The National Futures Association (NFA) has petitioned the Commodity Futures Trading Commission (CFTC) for rulemaking to restore certain regulatory restrictions that would limit the marketing and trading activities of registered investment companies engaged in futures trading. The petition is aimed at preventing mutual funds from operating, in effect, as public commodity pools without the protections afforded to investors by federal commodity futures laws and regulations.
Mutual funds that engage in commodity futures and options trading typically rely on CFTC Rule 4.5 to avoid having to register with the CFTC as a commodity pool operator (CPO). Rule 4.5 provides an exclusion from the definition of CPO for certain entities that are subject to oversight by another regulator. To rely on Rule 4.5, a mutual fund must file a notice of eligibility with the NFA and comply with the rule’s conditions.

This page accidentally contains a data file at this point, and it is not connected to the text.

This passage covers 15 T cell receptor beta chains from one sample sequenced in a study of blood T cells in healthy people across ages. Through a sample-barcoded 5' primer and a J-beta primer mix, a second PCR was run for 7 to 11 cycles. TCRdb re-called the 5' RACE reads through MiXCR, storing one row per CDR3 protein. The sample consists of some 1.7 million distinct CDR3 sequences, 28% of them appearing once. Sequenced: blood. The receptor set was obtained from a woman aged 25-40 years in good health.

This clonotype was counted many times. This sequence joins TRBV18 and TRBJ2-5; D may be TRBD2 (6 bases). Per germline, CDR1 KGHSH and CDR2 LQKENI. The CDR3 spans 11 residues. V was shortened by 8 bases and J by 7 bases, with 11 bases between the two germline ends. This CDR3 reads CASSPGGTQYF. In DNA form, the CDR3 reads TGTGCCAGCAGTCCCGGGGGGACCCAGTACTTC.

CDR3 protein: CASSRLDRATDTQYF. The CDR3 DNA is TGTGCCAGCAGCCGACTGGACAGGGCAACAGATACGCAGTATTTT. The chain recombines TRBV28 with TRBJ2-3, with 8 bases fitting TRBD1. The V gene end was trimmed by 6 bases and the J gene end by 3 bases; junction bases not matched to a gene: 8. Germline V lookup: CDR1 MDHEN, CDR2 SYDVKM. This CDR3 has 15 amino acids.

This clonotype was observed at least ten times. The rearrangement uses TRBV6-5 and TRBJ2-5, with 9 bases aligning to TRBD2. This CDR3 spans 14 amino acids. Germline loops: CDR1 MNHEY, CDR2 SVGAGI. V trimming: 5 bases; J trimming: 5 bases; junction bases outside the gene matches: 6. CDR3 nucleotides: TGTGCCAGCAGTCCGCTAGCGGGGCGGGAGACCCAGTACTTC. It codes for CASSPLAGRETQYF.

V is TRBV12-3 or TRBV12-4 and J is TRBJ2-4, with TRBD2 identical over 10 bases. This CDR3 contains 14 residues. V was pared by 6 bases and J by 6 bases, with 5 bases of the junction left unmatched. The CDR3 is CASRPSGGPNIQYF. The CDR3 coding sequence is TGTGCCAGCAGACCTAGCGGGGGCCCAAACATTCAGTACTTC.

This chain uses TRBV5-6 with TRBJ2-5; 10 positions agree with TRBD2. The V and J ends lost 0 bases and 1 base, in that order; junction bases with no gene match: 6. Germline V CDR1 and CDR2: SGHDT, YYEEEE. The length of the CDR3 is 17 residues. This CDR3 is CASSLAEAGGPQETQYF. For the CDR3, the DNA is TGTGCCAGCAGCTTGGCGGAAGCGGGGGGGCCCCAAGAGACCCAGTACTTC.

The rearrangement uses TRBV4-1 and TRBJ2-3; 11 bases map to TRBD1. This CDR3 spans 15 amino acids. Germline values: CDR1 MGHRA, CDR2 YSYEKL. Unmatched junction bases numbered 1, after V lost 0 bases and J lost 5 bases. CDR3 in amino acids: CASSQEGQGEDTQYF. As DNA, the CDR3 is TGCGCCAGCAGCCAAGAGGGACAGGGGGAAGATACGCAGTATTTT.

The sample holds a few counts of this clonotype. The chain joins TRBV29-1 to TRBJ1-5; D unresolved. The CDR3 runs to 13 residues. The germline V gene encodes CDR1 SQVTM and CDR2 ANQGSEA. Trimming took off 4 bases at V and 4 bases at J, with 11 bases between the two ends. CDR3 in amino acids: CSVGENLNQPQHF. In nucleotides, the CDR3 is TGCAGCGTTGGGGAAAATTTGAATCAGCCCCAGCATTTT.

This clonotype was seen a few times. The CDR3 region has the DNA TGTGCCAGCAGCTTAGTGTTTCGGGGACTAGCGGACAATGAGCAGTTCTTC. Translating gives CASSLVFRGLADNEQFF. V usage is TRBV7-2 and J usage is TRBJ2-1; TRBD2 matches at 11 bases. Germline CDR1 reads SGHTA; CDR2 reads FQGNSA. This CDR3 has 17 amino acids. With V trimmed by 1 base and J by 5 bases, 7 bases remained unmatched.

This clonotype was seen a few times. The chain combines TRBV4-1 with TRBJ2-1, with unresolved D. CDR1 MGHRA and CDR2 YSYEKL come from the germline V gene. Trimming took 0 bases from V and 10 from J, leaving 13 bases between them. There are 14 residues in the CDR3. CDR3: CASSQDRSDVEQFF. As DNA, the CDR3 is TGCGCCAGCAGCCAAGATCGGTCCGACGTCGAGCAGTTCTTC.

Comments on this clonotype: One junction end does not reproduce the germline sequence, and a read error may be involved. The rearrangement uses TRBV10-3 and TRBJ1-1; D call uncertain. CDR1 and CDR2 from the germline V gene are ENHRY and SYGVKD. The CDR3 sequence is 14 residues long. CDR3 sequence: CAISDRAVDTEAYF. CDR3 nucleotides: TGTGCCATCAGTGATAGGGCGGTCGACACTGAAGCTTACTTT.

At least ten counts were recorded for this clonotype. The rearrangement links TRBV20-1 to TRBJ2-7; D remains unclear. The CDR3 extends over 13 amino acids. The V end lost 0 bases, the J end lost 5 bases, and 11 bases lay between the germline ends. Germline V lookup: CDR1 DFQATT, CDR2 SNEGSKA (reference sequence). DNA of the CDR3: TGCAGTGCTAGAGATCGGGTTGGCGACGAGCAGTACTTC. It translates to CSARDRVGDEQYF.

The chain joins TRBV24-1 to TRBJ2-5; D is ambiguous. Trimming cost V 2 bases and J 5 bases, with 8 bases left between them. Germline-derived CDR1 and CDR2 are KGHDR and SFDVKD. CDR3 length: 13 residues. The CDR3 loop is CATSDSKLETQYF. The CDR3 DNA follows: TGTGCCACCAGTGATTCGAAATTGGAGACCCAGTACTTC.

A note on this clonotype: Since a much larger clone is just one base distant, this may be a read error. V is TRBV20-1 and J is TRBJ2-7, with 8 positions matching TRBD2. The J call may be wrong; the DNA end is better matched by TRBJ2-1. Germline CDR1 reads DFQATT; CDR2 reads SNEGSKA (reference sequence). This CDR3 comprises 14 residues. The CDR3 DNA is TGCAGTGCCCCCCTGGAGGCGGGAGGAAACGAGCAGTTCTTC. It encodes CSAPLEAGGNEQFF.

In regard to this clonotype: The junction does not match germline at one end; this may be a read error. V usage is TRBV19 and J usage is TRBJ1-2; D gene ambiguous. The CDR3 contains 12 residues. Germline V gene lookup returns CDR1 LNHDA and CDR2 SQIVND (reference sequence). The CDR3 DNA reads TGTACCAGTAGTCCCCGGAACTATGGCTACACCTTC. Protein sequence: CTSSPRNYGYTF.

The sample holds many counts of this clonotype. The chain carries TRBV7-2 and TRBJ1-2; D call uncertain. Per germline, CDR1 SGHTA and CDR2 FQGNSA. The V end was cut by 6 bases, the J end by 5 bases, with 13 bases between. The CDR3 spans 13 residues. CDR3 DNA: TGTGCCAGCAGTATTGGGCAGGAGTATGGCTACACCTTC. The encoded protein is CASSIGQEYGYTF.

The NFA is requesting that the CFTC amend Rule 4.5 to restore operating restrictions on registered investment companies that are substantially similar to those in effect prior to 2003. Rule 4.5, as then in effect, prohibited a registered investment company from marketing itself as a futures trading vehicle or committing more than 5% of the value of the company’s portfolio to speculative positions in commodity futures or options contracts.
In 2003, the CFTC eliminated those restrictions. The NFA is concerned that the CFTC’s action has allowed certain mutual funds to market themselves to investors as commodity futures investments, while also being “indirectly invested substantially in derivatives and futures products.” According to the NFA, “although these funds are structured differently than public commodity pools … their aim is the same—targeting retail investors … who want exposure to actively managed futures strategies.”